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Black women are breaking glass ceilings in corporate America. Thasunda Brown Duckett, CEO of Chase Consumer Banking, has been appointed to join Nike Inc.’s board of directors, the retail brand announced.

Duckett, a Texas native, spearheads the retail banking division at JPMorgan Chase & Co. Chase Consumer Banking encompasses $800 billion in deposits and investments and has nearly 50,000 employees. Duckett, who is the first Black person to be at the helm of the Chase Consumer Banking arm, has led the expansion of the financial institution’s retail locations. She has been a fierce advocate for financial inclusion and has sponsored initiatives like JPMorgan Chase’s Advancing Black Pathways program which is centered on helping African Americans overcome barriers to generating wealth by providing communities with accessible resources to foster economic growth. She also sponsored a project dubbed The Fellowship Initiative which provides social, academic and emotional support for young men of color. Prior to becoming CEO of Chase Consumer Banking, Duckett served as CEO of Chase Auto Finance and a National Retail Sales Executive for Chase Mortgage Banking.

The University of Houston alum—who also holds an MBA from Baylor University—was tapped to join the board for her expertise surrounding the everchanging landscape of consumer trends and behavior. “Thasunda’s expertise in leading digital and physical transformation in retail banking will be invaluable in helping Nike further deepen consumer relationships,” Mark Parker, Chairman, President and CEO of Nike, Inc., said in a statement. “She is a dynamic and forward-thinking leader, and we are delighted that she has joined the board.”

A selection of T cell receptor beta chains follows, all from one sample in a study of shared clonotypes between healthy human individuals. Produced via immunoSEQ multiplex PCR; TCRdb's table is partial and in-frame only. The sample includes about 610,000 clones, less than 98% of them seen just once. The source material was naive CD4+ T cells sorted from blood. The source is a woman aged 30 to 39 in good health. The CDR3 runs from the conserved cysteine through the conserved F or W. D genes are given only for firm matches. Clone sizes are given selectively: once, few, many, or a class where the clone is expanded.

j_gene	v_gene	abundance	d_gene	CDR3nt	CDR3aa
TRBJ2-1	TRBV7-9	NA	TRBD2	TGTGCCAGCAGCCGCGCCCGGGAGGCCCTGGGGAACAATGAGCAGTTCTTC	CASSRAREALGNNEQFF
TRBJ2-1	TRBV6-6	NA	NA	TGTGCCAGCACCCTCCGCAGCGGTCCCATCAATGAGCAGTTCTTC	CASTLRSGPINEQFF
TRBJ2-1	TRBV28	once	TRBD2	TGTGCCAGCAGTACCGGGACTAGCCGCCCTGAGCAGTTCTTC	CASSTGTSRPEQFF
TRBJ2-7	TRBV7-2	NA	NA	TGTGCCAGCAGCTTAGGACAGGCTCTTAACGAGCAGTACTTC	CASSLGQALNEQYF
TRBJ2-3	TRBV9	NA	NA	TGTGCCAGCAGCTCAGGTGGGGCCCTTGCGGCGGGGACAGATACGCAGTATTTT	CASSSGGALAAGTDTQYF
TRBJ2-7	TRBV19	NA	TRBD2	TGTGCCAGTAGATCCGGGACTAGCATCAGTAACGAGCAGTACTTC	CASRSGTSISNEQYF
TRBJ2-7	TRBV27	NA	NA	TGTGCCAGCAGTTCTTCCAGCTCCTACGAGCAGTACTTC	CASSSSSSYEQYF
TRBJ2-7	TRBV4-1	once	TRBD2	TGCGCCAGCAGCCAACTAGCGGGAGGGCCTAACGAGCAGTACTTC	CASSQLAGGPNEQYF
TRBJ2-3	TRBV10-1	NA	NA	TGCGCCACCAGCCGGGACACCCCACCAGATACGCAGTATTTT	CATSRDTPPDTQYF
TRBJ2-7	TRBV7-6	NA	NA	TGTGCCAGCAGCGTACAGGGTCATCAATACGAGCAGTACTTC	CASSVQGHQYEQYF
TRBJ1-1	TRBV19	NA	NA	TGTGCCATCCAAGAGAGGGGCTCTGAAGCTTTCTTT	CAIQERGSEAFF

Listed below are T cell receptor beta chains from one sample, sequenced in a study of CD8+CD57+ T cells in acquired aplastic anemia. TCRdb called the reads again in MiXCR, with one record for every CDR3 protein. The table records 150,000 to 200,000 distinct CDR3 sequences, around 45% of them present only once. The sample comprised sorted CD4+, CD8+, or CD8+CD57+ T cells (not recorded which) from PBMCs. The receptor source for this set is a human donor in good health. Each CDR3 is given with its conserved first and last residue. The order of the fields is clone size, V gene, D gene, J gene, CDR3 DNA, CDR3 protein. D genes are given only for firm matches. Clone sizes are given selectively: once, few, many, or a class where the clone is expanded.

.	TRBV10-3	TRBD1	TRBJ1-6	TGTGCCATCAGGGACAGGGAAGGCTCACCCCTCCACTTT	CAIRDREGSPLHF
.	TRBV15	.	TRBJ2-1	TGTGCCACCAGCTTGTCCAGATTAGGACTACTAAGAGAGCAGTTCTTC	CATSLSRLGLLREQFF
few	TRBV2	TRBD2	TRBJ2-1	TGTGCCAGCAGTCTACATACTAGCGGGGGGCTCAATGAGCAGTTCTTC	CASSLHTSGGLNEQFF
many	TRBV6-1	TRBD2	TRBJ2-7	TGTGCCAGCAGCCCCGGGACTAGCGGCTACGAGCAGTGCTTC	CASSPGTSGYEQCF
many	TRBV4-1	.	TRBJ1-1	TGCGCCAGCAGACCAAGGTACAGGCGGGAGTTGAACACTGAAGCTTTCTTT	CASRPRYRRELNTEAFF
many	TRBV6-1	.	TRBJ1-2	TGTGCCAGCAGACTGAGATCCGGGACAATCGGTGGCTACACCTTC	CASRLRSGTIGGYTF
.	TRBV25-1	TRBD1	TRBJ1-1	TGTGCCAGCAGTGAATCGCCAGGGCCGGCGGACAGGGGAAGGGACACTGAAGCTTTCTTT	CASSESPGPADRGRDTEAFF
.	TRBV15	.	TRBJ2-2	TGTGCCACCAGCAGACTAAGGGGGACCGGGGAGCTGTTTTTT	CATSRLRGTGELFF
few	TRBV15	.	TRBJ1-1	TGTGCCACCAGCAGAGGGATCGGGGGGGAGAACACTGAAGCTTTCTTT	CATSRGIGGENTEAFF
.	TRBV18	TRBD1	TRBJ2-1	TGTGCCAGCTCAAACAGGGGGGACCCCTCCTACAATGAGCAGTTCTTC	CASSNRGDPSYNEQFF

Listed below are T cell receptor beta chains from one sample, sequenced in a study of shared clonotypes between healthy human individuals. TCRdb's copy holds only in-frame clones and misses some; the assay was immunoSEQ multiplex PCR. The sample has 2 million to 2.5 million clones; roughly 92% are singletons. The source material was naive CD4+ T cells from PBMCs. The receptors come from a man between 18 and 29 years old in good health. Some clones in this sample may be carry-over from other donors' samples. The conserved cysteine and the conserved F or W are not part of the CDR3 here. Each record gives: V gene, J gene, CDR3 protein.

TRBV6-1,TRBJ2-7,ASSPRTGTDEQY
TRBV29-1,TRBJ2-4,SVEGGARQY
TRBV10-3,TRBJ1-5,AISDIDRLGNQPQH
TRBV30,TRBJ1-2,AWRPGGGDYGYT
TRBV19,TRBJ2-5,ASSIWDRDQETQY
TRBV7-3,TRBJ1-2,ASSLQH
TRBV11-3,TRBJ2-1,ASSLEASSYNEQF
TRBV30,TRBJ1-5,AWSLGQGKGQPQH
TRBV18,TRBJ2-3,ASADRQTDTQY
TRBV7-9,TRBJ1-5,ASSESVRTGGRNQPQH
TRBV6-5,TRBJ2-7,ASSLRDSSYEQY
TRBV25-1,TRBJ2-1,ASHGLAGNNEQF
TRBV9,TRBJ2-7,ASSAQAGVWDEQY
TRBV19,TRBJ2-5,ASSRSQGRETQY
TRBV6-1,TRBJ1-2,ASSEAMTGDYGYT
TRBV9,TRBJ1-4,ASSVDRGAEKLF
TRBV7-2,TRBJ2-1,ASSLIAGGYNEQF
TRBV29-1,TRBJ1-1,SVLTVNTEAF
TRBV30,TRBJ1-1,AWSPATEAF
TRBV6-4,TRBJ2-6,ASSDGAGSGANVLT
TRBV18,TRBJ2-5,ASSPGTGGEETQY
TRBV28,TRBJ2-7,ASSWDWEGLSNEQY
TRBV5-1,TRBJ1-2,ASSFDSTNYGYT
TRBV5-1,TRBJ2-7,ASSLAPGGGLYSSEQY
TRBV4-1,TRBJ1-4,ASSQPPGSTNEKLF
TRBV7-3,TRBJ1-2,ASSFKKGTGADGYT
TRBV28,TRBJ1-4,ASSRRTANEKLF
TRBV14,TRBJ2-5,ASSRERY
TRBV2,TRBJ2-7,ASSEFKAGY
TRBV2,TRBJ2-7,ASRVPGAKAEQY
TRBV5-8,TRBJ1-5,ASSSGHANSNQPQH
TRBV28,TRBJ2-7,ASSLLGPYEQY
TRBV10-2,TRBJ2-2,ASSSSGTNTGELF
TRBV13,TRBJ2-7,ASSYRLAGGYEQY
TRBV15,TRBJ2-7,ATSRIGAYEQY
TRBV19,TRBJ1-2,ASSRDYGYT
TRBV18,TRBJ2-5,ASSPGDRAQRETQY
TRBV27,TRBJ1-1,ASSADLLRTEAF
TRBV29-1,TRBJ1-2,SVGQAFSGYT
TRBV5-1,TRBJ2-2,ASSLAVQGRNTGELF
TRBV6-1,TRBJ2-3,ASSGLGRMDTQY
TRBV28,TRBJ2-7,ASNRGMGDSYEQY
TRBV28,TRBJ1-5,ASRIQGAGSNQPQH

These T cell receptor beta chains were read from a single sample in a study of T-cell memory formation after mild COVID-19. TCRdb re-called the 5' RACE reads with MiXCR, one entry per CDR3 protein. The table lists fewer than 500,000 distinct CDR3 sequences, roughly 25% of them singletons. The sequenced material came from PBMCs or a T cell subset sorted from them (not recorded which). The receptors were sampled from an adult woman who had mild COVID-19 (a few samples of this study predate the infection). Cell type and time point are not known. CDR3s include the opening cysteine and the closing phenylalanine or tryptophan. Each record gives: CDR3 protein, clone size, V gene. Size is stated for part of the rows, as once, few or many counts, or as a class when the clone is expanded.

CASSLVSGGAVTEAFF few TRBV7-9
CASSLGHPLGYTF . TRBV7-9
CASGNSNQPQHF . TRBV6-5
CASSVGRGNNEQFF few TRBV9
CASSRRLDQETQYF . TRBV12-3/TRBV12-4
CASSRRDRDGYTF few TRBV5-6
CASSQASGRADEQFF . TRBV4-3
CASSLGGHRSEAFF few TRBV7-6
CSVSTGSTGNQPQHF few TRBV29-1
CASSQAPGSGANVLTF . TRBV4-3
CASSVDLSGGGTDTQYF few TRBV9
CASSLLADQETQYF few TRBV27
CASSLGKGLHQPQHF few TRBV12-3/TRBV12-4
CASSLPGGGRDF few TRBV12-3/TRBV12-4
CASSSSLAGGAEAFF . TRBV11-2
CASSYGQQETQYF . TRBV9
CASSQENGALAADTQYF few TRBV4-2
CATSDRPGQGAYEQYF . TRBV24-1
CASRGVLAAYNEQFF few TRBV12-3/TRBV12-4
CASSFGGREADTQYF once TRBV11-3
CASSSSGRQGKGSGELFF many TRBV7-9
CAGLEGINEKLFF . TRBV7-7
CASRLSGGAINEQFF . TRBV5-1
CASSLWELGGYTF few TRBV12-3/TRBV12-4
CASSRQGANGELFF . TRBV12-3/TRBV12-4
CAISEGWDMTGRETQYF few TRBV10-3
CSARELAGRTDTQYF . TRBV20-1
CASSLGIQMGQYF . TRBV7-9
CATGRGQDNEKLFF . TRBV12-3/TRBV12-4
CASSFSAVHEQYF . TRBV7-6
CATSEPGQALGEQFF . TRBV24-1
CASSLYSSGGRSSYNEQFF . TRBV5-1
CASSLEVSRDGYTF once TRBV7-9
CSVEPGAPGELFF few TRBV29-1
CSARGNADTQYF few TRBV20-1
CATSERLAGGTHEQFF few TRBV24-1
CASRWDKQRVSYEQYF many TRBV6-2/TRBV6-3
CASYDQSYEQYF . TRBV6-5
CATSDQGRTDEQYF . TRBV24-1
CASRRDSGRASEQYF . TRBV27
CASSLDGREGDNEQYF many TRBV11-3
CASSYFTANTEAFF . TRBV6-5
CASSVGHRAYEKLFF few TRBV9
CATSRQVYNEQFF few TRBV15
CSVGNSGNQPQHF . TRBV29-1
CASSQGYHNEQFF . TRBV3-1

Duckett credits her career success to those who have broken barriers before her. “I am on shoulders of giants. I am my ancestors’ wildest dreams,” she said during a speech at an event hosted by the Women’s Bond Club of New York. “I am one generation removed from segregation. It was the janitors, it was the cooks, it was the secretaries who put little cracks in the door that created the space over time to say, ‘I am a CEO.’”

Duckett’s appointment comes at a time where racial and gender diversity on corporate boards is lacking. Reuters reported that between the years 2016 and 2018, African Americans only accounted for 5 percent of new board directors. According to a study by Deloitte and the Alliance for Board Diversity, the percentage of women on boards is 22.5 percent.

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